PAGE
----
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SQL Server 2012 : Backup and Recovery Planning - Working with the Transaction Log

2/23/2014 1:00:08 AM
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Sometimes it seems that the transaction log has a life of its own. The space within the file seems to grow and shrink without rhyme or reason. If you've felt this way, you're not alone. This section should shed some light on why the transaction log behaves as it does.

Inside the Transaction Log

The transaction log contains all the transactions for a database. If the server crashes the transaction log, both transactions that have been written are used for recovery by rolling back uncommitted partial transactions and by completing any transactions that were committed but not written to the data file.

Virtually, the log can be imagined as a sequential list of transactions sorted by date and time. Physically, however, SQL Server writes to different parts of the physical log file in virtual blocks without a specific order. Some parts might be in use, making other parts available, so the log reuses itself in a loose round-robin fashion.

The Active and Inactive Divide

The transactions in the transaction log can be divided into two groups (see Figure 1):

  • Active transactions: Uncommitted and not yet written to the data file
  • Inactive transactions: All those transactions before the earliest active transaction

Figure 1 The inactive transactions are all those prior to the oldest active transaction.


Because transactions are of varying duration, and are committed at different times, it's likely that committed transactions are in the active portion of the log. The active portion does not merely contain all uncommitted transactions, but all transactions since the start of the oldest uncommitted transaction. One old uncommitted transaction can make the active portion appear unusually large.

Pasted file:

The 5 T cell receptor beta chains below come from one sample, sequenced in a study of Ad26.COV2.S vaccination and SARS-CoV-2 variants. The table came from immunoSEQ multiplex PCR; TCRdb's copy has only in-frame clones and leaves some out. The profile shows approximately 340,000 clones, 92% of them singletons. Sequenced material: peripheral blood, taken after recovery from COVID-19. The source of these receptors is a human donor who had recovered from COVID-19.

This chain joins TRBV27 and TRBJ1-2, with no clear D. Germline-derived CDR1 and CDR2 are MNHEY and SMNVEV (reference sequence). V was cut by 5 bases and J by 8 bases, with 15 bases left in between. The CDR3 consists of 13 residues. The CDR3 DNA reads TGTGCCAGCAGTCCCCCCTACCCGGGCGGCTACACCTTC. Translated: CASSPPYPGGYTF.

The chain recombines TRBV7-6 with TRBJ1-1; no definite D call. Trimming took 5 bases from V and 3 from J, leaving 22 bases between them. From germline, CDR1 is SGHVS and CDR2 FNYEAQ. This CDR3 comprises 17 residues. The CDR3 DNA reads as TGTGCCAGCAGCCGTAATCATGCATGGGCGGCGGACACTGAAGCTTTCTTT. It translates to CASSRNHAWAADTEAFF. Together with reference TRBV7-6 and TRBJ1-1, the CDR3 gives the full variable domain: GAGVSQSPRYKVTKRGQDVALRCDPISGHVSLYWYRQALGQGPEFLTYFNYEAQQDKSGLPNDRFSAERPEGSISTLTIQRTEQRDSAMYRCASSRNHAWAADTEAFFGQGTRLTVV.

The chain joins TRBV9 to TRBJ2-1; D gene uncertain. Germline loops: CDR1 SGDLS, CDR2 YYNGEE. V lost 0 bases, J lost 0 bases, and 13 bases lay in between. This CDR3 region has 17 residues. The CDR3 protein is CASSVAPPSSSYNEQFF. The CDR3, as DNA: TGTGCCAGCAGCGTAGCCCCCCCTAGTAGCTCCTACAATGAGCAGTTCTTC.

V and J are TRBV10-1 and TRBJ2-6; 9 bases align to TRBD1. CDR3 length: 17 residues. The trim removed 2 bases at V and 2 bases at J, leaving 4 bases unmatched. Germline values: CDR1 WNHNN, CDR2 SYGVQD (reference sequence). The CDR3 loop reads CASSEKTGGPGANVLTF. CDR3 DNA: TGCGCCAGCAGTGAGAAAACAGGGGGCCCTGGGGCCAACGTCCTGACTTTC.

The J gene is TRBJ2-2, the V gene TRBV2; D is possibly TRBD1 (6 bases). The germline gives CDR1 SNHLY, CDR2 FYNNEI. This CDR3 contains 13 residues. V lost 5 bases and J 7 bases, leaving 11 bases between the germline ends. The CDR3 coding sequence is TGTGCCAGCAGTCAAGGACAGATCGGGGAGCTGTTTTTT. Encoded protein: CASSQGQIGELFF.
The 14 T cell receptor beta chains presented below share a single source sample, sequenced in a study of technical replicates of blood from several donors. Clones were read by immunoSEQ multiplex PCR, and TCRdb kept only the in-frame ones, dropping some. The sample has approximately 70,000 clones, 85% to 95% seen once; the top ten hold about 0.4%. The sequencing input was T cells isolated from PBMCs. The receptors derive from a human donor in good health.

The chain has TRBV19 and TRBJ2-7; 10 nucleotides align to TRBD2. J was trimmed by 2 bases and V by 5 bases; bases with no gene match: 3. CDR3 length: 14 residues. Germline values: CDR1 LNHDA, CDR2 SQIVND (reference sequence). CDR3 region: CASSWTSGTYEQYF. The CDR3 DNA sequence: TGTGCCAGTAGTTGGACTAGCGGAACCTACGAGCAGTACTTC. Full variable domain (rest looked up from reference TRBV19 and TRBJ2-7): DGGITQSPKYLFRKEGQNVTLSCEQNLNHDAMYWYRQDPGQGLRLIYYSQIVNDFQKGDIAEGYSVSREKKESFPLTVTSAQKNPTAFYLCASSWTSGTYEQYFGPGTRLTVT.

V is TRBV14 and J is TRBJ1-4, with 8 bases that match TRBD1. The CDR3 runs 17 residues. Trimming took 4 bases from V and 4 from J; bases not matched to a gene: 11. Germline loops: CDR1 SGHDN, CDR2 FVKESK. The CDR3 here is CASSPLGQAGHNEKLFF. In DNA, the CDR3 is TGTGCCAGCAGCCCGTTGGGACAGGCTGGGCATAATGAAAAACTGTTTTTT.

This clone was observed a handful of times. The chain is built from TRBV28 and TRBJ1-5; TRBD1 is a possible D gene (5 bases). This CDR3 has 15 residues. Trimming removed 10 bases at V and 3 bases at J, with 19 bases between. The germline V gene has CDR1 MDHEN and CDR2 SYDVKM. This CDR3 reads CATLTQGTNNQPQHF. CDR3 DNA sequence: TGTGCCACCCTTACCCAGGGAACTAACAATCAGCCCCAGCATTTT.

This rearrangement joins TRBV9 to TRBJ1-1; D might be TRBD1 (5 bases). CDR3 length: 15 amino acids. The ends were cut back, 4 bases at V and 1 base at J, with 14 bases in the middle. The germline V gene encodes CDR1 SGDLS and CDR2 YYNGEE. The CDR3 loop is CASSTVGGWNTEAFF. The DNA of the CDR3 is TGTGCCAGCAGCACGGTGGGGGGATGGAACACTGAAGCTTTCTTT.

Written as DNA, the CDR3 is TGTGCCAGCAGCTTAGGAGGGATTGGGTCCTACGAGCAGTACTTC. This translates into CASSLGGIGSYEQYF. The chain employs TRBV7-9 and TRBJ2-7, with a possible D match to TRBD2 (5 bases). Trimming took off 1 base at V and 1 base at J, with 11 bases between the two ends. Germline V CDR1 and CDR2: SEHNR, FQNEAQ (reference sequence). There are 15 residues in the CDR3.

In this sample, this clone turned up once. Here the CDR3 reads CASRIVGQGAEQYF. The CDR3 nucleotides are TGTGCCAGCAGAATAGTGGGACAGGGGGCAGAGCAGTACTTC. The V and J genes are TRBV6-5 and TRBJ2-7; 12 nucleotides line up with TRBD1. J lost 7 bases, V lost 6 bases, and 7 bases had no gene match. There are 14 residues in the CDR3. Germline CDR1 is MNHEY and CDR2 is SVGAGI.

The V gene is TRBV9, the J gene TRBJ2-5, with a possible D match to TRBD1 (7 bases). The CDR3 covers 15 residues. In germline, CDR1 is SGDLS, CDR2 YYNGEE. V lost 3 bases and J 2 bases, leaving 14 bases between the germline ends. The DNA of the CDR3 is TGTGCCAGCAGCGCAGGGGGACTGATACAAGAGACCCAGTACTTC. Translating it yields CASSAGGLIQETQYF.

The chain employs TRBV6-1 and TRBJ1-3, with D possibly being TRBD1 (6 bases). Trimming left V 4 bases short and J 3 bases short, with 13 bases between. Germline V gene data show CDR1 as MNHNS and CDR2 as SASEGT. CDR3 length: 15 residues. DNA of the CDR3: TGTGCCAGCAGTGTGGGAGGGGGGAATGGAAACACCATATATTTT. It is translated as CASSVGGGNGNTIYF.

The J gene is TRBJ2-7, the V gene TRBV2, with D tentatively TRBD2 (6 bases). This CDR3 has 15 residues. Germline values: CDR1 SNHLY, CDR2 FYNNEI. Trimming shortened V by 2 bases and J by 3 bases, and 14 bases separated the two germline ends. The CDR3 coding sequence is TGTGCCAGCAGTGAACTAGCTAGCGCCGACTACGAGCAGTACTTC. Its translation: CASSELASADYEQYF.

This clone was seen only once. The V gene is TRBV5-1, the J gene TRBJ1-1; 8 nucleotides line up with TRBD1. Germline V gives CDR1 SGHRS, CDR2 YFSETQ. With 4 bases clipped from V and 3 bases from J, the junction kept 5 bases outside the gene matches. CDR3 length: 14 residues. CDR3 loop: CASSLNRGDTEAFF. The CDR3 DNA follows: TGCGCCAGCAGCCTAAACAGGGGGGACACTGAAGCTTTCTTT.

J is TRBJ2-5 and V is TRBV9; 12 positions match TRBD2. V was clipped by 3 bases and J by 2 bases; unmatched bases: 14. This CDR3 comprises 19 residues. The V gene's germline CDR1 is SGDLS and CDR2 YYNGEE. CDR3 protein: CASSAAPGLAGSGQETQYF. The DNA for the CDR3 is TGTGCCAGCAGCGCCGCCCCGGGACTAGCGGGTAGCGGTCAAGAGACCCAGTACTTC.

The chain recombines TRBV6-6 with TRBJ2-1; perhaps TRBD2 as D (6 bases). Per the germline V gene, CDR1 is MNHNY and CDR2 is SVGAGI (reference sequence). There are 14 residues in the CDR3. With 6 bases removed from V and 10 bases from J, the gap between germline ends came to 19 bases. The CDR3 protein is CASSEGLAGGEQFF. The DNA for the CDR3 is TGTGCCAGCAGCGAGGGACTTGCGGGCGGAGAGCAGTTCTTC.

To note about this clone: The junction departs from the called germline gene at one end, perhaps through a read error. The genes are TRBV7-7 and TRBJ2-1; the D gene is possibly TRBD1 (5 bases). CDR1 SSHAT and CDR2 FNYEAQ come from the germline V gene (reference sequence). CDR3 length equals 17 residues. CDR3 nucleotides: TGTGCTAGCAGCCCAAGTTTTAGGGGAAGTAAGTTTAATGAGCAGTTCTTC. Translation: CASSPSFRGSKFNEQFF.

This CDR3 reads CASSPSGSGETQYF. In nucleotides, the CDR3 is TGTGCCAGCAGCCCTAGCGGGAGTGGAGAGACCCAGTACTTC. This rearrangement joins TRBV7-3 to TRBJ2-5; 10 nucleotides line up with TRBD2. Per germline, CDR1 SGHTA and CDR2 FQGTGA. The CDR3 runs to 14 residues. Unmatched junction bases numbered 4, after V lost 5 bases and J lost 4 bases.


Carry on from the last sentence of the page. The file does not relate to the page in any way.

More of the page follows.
Transaction Checkpoints

Understanding how SQL Server uses checkpoints in the transaction log is important to understanding how the transaction log is backed up and emptied. Due to performance reasons, every time a database page is modified in memory, it is not written to disk immediately. SQL Server generates automatic checkpoints to write the dirty database pages from memory to disk. The time interval between automatic checkpoints is variable and depends on the amount of modifications made to the database and the recovery interval SQL Server configuration option. Checkpoints calculate the amount of work that must be done to recover the database during a system restart.

A checkpoint also occurs under any of the following conditions:

  • When an ALTER DATABASE command is used.
  • When the SQL Server is shut down.
If you used the SHUTDOWN WITH NOWAIT command to shut down SQL Server, then SQL Server shuts down without performing checkpoints in any database.

  • A minimally logged operation is performed in the database.
  • A database backup is performed.
  • When an activity requiring database shutdown or database restart is performed.